“Through my involvement in governance I’ve become passionate about the nation’s sustainable provision of quality healthcare.”
Jane saw an opportunity to contribute and influence the debate by becoming a member of the Accuro Health Insurance Board and, more recently, its chairperson.
Accuro is a New Zealand owned, not for profit insurer and that appealed to Jane. Its origins began in the health profession which Jane has served for 20 years.
Jane has a strong message for young people and parents at home who take on the role of financial planners for their family.
She firmly believes that too many young people consider their car is more valuable than their health. “The first thing they do when buying a vehicle is to insure it in case of damage to their car or someone else’s,” she says.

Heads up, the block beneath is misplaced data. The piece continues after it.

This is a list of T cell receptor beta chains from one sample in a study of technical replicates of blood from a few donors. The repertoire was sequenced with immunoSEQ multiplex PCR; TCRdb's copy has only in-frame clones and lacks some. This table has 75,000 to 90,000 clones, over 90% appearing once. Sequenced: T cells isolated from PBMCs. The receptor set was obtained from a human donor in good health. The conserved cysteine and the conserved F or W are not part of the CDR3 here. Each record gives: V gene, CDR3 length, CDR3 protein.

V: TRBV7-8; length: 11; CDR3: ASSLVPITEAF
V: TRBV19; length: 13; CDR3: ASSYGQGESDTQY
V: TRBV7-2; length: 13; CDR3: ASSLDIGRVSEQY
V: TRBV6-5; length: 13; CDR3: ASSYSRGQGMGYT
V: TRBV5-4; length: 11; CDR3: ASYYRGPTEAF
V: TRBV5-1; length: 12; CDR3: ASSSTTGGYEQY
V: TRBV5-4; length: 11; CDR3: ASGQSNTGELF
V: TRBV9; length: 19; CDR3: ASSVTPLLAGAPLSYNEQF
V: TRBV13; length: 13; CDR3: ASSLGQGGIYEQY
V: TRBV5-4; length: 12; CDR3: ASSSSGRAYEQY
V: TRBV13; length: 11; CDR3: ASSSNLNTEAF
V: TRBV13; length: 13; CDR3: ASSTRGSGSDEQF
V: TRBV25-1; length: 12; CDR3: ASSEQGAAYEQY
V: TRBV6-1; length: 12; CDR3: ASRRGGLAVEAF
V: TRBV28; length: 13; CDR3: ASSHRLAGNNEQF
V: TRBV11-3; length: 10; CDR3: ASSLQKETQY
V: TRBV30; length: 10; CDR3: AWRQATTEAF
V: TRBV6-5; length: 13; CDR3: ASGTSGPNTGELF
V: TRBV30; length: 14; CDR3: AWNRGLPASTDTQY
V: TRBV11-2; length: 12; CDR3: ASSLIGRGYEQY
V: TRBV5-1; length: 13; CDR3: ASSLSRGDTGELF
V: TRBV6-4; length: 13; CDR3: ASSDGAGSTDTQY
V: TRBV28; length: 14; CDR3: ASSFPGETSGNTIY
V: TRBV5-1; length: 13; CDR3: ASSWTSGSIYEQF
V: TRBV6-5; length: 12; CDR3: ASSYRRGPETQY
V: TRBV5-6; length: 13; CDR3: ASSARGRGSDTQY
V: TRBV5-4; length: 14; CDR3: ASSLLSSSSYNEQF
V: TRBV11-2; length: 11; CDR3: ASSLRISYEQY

“I applaud their decision however it’s even more important for young people to take out a warranty on their health,” she says.
“It’s totally responsible for them to have their car, house and possessions insured but they take their health for granted. They can’t enjoy any of those if they develop a medical condition or face rehabilitation after surgery.”
Jane Bawden believes many young people who enjoy active leisure, especially extreme sports, don’t factor in the wear and tear on their bodies. The lives they live to the full need to be covered when problems set in.
“That’s where health insurance plays a key role in ensuring they have access to the best treatment for their medical condition,” she says.
Jane also believes that parents should play a role in providing “financial literacy for their children.”